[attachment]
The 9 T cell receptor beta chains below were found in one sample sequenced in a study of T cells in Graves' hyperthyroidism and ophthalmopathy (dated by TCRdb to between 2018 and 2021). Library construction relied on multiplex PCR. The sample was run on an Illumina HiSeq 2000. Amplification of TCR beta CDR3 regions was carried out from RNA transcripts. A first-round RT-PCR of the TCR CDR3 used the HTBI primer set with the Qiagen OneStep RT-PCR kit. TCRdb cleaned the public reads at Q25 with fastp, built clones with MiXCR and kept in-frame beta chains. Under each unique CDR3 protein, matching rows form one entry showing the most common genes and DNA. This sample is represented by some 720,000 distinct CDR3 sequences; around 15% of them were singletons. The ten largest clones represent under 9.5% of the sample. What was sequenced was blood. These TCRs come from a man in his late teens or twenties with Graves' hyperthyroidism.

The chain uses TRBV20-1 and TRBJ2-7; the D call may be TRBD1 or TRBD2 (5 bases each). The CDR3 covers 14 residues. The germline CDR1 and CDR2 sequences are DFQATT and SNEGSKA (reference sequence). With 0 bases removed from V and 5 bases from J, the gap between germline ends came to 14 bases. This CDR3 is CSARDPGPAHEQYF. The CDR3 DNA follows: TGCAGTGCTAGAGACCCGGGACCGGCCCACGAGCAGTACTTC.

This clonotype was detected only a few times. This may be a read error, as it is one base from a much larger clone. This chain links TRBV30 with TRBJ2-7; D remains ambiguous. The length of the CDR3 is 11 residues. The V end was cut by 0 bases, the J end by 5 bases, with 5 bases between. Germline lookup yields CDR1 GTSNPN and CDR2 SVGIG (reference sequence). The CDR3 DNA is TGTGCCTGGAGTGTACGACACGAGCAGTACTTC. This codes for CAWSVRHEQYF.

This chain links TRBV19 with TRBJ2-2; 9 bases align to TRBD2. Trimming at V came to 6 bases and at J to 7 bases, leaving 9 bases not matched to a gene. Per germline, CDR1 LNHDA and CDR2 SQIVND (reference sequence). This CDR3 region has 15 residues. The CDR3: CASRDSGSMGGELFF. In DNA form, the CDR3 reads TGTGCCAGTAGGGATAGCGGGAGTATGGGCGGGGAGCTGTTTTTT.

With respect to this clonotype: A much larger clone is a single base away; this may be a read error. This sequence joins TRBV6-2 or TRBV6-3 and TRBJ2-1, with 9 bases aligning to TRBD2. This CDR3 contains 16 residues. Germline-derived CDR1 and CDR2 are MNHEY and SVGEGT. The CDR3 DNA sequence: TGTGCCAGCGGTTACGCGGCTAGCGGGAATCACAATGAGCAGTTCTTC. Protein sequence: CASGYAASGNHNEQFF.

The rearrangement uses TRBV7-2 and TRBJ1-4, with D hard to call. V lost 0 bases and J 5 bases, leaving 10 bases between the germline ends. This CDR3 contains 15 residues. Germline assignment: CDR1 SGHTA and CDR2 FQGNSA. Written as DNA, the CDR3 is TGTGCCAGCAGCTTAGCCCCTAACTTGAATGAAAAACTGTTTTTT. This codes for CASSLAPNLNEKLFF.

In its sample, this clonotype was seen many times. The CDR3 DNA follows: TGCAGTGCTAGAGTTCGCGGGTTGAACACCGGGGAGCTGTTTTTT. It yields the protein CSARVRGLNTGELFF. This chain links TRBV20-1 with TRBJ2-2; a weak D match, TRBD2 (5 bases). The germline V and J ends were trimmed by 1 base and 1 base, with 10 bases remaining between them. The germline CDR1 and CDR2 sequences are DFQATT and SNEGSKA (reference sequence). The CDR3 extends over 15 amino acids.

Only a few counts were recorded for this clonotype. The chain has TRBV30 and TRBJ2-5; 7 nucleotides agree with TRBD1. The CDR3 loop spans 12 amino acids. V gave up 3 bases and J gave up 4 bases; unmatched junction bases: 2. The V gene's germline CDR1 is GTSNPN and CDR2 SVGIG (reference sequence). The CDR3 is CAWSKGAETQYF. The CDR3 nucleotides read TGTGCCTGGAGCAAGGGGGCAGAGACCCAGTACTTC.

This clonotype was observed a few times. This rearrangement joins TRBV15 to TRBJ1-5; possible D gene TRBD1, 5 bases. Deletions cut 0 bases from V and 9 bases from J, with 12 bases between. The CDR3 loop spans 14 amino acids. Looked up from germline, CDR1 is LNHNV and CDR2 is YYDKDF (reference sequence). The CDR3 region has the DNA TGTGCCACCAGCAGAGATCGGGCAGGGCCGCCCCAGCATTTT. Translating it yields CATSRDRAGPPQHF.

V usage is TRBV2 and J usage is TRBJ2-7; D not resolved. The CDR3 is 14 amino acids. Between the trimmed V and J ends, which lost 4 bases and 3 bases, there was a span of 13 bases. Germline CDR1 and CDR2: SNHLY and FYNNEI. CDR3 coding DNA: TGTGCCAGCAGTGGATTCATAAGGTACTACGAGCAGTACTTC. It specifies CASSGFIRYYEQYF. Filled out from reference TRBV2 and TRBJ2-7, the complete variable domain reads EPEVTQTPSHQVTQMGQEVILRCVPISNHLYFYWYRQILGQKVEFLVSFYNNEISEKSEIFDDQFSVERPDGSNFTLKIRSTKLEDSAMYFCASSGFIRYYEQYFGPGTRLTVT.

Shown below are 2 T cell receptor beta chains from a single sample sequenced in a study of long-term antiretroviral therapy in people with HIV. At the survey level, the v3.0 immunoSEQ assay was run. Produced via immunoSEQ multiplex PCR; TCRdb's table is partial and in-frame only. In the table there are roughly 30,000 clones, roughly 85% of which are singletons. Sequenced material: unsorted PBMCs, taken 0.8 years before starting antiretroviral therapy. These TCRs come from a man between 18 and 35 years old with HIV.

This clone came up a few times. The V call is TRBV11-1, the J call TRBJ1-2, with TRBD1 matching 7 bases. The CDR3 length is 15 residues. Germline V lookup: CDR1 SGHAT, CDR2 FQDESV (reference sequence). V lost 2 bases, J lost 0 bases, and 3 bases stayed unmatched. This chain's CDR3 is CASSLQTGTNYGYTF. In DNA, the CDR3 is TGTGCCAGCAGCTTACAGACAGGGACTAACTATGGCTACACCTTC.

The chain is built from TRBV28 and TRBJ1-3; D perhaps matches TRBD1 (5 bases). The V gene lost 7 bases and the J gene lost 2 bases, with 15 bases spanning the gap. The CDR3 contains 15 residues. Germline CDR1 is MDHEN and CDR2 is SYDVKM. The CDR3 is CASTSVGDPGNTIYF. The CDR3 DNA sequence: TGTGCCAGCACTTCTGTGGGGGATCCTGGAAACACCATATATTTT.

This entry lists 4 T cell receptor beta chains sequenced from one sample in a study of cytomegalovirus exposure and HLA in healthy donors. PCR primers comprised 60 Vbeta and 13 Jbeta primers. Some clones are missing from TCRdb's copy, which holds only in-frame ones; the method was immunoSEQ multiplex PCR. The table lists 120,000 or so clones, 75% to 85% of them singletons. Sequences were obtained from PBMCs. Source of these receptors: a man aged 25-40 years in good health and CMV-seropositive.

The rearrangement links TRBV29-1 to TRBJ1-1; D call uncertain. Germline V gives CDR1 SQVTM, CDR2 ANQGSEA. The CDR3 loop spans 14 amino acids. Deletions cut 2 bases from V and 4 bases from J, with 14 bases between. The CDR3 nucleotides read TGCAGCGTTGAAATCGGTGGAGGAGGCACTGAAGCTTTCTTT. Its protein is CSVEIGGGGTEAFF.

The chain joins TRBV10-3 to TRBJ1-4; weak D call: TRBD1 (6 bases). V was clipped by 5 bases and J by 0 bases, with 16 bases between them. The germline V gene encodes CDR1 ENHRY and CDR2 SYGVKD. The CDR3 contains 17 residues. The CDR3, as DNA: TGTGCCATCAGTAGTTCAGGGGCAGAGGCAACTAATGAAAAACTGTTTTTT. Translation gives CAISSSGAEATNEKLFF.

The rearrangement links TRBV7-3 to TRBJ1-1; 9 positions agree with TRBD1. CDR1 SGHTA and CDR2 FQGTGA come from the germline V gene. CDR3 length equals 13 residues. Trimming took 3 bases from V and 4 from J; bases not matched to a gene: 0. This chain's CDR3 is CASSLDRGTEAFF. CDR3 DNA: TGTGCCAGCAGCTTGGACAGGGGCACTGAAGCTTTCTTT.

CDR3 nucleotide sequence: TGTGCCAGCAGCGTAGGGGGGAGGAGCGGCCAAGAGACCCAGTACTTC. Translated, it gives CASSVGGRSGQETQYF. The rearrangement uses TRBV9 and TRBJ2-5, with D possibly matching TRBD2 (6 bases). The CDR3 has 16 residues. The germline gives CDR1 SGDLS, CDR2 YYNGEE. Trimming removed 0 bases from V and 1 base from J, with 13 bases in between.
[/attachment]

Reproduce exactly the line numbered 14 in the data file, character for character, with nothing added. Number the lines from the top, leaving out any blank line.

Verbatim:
This entry lists 4 T cell receptor beta chains sequenced from one sample in a study of cytomegalovirus exposure and HLA in healthy donors. PCR primers comprised 60 Vbeta and 13 Jbeta primers. Some clones are missing from TCRdb's copy, which holds only in-frame ones; the method was immunoSEQ multiplex PCR. The table lists 120,000 or so clones, 75% to 85% of them singletons. Sequences were obtained from PBMCs. Source of these receptors: a man aged 25-40 years in good health and CMV-seropositive.